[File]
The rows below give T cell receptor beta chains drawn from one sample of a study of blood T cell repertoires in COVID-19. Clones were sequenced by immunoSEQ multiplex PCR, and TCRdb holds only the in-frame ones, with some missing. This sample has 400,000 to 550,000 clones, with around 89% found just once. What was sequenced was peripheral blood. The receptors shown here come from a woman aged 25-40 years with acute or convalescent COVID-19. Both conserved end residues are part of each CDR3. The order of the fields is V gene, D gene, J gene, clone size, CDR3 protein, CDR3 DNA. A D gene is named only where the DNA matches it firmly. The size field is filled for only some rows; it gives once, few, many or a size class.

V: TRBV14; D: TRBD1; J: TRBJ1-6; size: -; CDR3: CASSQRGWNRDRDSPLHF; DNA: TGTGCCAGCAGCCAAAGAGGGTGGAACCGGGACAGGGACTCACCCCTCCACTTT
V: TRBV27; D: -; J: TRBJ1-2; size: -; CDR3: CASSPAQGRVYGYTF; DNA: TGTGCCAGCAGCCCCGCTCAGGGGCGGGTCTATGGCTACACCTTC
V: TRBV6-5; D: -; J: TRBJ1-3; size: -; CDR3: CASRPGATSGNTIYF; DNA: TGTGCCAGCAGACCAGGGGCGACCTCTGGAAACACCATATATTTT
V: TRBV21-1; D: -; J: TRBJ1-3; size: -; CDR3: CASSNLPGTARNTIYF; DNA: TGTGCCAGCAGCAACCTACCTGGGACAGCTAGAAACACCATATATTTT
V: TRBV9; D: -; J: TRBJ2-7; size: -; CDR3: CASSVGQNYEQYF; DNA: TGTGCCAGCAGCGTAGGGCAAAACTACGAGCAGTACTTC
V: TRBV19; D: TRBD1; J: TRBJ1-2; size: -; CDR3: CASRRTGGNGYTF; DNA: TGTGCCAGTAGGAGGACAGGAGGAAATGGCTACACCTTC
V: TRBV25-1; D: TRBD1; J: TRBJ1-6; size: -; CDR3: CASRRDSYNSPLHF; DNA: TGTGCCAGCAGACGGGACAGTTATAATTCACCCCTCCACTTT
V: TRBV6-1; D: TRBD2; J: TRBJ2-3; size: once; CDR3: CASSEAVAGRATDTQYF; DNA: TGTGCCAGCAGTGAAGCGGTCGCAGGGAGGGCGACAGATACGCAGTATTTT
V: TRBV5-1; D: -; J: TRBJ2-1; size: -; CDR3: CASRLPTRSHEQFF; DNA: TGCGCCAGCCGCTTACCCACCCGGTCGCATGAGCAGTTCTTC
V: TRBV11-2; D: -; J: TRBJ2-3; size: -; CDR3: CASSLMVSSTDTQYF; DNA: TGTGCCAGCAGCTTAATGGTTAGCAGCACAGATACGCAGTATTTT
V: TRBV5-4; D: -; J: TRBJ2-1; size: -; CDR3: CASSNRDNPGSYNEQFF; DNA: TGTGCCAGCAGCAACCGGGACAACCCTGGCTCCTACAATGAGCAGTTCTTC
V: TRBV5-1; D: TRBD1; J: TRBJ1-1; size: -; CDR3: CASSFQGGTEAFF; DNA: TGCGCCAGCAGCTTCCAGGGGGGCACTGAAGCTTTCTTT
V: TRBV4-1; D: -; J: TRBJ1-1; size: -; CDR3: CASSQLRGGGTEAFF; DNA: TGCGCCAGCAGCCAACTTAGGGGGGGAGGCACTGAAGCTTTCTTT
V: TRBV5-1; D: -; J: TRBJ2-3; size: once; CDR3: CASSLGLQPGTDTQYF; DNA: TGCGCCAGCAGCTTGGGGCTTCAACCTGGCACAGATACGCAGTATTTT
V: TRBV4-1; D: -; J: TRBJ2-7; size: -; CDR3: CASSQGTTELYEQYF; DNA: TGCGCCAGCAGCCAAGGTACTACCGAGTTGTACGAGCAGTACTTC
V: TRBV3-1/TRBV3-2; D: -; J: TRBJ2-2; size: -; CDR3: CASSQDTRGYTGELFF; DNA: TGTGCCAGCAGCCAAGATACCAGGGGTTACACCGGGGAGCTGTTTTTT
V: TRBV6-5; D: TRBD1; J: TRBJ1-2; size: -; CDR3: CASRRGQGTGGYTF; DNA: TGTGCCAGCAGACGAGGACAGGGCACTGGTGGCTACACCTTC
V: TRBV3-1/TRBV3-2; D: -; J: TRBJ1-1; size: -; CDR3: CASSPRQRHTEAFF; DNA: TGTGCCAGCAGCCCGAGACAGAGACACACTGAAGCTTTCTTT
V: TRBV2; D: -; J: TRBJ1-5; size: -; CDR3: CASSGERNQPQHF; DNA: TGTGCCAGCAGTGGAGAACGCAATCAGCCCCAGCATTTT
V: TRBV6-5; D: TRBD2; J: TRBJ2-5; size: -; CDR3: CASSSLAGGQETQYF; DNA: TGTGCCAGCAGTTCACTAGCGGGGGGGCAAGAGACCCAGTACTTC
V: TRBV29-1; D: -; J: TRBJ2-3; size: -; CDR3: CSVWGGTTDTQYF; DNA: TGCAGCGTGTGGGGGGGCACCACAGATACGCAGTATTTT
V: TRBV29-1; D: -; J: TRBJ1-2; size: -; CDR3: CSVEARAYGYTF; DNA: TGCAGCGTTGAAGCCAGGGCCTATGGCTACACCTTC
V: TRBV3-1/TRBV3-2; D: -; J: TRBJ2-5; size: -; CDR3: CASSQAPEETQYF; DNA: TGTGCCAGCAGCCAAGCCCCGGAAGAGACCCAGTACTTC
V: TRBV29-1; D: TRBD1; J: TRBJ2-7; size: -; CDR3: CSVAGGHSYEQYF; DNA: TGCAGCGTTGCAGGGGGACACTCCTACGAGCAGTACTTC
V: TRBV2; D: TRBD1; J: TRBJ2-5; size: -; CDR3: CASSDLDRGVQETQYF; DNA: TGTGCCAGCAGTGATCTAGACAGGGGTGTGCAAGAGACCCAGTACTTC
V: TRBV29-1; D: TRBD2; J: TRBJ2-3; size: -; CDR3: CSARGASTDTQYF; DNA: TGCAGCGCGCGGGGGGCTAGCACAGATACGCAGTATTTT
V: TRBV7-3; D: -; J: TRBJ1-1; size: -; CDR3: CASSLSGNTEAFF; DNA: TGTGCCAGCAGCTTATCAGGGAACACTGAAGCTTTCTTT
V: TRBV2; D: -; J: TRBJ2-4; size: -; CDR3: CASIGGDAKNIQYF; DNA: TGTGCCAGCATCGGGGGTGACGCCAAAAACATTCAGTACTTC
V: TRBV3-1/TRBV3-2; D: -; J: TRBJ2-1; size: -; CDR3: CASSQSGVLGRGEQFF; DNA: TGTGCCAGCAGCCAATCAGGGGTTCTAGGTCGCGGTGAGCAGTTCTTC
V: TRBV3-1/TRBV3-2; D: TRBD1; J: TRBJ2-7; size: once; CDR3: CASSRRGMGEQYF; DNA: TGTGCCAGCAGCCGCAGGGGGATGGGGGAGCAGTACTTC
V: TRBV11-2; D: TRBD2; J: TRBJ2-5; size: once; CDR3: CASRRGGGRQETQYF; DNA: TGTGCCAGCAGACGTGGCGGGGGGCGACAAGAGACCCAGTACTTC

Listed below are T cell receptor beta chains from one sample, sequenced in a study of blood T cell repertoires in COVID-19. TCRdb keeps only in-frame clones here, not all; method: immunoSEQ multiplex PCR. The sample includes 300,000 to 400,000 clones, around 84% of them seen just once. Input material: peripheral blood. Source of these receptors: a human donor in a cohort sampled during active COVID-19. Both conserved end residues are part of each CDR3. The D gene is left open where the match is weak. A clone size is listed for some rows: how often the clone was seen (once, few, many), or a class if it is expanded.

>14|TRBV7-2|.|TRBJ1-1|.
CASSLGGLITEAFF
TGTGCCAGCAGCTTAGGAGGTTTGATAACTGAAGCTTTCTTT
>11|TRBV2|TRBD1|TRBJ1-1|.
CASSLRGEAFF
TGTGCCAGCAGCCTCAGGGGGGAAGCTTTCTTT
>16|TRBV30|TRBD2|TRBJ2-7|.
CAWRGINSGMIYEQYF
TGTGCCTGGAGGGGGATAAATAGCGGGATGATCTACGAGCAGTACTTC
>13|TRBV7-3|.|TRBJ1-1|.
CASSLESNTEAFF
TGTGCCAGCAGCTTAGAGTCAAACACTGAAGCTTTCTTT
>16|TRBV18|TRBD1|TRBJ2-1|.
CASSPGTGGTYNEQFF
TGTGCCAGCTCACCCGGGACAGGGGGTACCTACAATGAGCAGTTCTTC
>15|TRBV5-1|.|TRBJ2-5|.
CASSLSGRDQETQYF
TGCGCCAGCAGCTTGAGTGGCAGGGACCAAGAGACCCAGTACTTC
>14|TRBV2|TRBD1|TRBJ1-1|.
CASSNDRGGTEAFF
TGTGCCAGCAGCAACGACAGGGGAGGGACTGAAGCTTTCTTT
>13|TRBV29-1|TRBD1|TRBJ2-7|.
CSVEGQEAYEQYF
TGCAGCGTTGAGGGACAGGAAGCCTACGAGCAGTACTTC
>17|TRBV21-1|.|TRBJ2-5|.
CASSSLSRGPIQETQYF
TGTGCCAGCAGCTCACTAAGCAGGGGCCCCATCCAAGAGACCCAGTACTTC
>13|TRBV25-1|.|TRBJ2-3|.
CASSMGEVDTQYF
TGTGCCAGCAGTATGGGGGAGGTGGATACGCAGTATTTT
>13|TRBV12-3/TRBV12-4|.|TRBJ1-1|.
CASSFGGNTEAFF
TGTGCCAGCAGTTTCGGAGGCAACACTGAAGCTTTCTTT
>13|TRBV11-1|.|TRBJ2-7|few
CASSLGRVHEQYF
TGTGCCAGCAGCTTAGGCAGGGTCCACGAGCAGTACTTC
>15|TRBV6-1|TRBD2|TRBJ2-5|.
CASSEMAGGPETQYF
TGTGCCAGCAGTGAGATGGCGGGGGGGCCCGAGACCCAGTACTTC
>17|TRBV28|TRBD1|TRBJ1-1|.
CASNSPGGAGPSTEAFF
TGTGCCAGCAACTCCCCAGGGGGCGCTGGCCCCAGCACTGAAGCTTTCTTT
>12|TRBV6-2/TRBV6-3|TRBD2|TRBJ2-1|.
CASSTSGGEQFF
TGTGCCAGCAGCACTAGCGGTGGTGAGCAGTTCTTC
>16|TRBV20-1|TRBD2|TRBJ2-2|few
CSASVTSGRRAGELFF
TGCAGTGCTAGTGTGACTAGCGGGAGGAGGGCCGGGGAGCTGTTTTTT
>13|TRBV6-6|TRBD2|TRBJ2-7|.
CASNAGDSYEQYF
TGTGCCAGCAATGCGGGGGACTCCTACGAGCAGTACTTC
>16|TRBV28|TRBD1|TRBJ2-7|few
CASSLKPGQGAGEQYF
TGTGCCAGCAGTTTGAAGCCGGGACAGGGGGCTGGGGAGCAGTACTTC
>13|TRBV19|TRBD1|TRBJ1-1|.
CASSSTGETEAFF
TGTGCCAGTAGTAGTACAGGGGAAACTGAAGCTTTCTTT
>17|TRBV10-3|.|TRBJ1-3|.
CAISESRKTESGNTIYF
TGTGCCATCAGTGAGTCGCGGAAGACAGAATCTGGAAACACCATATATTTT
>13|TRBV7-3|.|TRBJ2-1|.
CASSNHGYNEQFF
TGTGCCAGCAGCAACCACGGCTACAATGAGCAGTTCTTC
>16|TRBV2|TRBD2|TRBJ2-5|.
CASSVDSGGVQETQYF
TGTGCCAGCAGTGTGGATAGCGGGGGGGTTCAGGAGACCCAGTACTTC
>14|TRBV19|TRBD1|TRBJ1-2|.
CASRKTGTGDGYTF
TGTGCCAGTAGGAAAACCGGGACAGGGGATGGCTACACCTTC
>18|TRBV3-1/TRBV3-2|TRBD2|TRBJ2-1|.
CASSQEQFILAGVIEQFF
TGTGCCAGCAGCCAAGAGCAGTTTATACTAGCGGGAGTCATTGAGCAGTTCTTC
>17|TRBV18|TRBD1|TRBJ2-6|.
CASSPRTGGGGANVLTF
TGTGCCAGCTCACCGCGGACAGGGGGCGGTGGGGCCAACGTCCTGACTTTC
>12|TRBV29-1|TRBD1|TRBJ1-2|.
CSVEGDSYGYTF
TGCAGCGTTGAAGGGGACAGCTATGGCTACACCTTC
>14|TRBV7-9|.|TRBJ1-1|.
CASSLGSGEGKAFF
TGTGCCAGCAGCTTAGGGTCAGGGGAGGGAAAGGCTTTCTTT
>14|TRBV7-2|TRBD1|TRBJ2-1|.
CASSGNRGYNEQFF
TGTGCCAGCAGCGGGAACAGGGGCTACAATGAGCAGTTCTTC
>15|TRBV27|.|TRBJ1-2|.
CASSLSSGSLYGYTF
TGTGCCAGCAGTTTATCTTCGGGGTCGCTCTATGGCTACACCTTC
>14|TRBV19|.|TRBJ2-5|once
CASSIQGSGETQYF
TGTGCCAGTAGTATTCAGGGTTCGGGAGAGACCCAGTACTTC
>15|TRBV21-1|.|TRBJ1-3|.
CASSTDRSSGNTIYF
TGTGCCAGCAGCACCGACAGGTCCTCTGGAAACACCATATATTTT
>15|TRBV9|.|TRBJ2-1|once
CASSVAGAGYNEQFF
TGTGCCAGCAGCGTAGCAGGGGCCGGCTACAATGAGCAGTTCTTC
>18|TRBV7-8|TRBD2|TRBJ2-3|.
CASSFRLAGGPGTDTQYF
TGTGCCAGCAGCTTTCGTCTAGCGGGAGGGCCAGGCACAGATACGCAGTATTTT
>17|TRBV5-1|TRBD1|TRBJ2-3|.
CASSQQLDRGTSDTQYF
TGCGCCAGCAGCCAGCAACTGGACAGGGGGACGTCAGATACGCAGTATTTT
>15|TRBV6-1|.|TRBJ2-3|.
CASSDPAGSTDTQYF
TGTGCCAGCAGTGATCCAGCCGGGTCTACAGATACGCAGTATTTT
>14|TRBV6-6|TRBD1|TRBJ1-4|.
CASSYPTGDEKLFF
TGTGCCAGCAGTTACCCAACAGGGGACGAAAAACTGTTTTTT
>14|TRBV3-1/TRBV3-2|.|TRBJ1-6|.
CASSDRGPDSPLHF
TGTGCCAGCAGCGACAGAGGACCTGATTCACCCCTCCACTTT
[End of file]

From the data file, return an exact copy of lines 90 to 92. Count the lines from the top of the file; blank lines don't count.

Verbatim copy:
TGTGCCAGTAGTAGTACAGGGGAAACTGAAGCTTTCTTT
>17|TRBV10-3|.|TRBJ1-3|.
CAISESRKTESGNTIYF